Linebackers in the AFC North have declared open season on Joe Flacco recently. First, it was Lamarr Woodley saying Joe Flacco wouldn’t reach a Super Bowl during his lifetime. Then, it was Bengals linebacker Dhani Jones saying that Flacco was a “[c]apable quarterback [but] if you put a lot of pressure on him, he makes bad decisions.”
This has caused the Baltimore Ravens’ team website to release 5 talking point tips to Flacco supporters in your constant battle against Flacco bashers at the office water cooler.
As a service to you, the Flacco basher, I present the 5 talking points to the talking points for your rebuttal. It’s not that I dislike Joe Flacco. I think he’s an average quarterback who has been in a very good situation, and who is still relatively early in his career. Dhani Jones’ comments are pretty spot on, though.
1) What’s football’s most important stat? As Charlie Sheen would concur, it’s winning.
First, minus points for the Sheen reference. Second, and I’ve repeatedly stated this, but this is a team game, and the quarterback often gets too much credit for wins. The Baltimore blogger acknowledges this, and points out one case where Baltimore won against Cleveland despite the defense allowing Peyton Hillis to run for 144 yards last year. See? Flacco carries this team. If your lead talking point is quarterback wins, sorry.
2) Flacco’s stats measure up with the best
If you cherry pick, sure. The author points out how much better he was than the first three years of Peyton Manning, and also compares him to Brady, and Drew Brees in raw totals (Brees was benched for a period and was drafted by a 1-15 team). It also depends on what “stats” we are talking about. The avoidance of interception is highly volatile and as much a function of team situation as anything. Quarterbacks who play for winning teams that play with the lead with good defenses throw fewer interceptions. Causation runs both ways, but probably moreso in the direction of team success causing reduced risk taking.
Then, there is the sack rate, which is an area where Joe Flacco has been sub-par the last three years. I talked about his propensity to hold the ball and take sacks earlier this year, and if you look at that stat, you see he does not measure up to the best. I looked at comparable seasons based on the underlying component stats. Don Majkowski in 1989 was #1. He also reminds me of Ken O’Brien, another small school first round pick who had a tendency to hold the ball, but put up good numbers in other categories. He didn’t develop and improve through his late 20’s either.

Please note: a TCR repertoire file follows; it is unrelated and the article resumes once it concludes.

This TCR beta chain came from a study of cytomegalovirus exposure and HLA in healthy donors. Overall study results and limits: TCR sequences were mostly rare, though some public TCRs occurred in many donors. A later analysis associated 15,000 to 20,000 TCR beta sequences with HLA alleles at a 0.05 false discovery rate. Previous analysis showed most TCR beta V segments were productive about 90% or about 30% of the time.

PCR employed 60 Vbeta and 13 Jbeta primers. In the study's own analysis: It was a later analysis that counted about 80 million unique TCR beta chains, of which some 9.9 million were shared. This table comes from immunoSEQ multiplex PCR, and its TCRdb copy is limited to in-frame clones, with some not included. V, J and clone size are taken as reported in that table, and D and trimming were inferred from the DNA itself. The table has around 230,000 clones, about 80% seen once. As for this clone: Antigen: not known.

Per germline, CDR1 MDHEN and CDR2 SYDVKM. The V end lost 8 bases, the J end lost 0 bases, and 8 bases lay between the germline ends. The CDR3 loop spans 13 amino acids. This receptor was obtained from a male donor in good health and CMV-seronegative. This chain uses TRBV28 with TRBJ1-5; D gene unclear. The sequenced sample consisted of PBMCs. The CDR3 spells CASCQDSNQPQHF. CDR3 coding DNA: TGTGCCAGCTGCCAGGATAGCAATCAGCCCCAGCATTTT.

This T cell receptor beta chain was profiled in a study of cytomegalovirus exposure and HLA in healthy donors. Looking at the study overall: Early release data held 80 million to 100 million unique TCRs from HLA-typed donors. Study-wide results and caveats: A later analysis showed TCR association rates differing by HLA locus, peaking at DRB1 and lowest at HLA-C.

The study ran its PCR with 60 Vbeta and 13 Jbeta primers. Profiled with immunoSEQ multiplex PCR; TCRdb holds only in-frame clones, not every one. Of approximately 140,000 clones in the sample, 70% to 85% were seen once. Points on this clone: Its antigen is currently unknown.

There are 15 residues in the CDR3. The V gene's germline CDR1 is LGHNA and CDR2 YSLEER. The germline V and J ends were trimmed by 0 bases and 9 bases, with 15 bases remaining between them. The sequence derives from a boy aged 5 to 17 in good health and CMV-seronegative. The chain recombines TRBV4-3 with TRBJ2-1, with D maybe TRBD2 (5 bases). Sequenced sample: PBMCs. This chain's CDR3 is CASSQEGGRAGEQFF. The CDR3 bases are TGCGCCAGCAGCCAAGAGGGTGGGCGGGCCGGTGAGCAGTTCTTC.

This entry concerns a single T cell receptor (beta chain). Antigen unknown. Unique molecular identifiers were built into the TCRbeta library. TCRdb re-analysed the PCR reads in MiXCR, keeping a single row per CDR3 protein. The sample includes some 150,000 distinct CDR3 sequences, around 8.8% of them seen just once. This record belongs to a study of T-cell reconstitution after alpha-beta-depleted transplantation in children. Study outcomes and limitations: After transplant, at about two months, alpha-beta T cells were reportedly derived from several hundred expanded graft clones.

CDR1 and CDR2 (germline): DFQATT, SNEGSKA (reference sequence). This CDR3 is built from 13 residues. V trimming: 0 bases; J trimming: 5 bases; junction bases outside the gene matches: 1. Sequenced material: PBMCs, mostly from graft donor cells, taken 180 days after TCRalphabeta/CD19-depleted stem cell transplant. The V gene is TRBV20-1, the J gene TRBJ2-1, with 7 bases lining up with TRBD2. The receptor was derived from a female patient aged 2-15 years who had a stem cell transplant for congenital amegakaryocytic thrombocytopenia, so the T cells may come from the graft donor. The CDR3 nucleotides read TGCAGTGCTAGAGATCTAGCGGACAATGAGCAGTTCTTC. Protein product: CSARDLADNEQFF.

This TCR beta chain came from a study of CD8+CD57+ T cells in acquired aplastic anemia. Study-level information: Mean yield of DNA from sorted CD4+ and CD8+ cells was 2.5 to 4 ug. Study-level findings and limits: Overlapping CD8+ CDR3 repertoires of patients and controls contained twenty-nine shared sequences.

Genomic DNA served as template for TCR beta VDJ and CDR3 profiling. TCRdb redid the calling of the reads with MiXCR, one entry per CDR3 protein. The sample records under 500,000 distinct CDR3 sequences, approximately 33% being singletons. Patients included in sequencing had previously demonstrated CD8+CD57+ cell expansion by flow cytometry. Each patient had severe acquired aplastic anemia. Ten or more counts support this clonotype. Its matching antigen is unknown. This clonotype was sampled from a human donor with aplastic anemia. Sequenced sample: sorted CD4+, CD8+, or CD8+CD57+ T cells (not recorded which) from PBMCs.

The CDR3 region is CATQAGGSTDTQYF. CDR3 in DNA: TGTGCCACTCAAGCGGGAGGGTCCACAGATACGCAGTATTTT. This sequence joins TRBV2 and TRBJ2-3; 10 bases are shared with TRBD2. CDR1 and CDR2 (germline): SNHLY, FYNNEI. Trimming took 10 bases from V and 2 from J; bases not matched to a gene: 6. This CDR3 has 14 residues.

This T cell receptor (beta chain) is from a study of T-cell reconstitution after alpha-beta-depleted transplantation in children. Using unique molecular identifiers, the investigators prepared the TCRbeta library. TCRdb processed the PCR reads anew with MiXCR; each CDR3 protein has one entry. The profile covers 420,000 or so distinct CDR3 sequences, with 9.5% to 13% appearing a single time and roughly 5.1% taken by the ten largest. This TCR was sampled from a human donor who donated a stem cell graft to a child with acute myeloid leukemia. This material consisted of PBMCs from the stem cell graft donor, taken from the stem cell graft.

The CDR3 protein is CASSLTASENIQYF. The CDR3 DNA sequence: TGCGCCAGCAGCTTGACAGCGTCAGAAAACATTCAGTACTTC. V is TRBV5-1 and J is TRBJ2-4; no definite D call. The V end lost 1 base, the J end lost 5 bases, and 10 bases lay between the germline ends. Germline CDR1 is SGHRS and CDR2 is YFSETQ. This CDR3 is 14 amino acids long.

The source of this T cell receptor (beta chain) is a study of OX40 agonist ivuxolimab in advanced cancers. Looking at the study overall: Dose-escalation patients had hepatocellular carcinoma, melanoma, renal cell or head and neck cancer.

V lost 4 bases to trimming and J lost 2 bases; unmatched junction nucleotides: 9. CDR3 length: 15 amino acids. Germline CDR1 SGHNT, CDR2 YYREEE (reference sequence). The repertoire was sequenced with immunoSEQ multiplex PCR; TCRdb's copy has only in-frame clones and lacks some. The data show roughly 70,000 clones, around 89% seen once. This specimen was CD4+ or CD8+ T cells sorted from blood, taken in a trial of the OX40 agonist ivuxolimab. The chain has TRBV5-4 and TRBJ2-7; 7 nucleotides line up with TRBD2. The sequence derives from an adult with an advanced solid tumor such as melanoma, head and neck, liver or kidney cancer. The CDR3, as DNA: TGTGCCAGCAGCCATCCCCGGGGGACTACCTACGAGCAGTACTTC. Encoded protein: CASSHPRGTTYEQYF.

3) A few plays don’t paint Steelers picture
I’m not going to get into this one, because I would agree that you can’t judge someone after a few plays. I just want to point out this quote, which I would agree with, but runs completely counter to every other thing said both before and after: “Also, the argument that Flacco hasn’t beaten Roethlisberger is irrelevant. It’s the Ravens who haven’t beaten Big Ben since 2006, not Flacco.” Ah, so Flacco wins, but it’s the Ravens who lose to Pittsburgh as a team. Got it.
4) Even greats take time to get over playoff hump
Some greats take time to get over the playoff hump. Some don’t take time at all. Also, some average quarterbacks take time to get over the playoff hump but unnecessarily get credit, others get credit right away, and then later prove to be average. Not sure how this proves or disproves anything. 99% of all quarterbacks have not won a Super Bowl by age 25, and the vast majority never will.
5) Flacco is still growing
Maybe, maybe not. We assume that all quarterbacks continue to develop through their mid-20’s into their late-20’s, but that is not what always happens. The propensity to take sacks is the concern here, particularly the fact that his sack rate actually regressed in 2010. David Carr didn’t progress after age 25, neither did Tim Couch. Same with Rick Mirer. These are all guys who are thought of at busts now, but if you went back in time, you would find many who would argue they were going to continue to develop. They all had in common that they took sacks at a high rate, even if they showed promise in other areas earlier. Others, like Bert Jones, Neil Lomax and Ken O’Brien, also were high sack guys who peaked early, and tended to suffer injuries because they took too many hits.
Flacco may still grow, but the criticisms are valid, and he will only develop if he learns to get rid of the ball quicker.
[photo via Getty]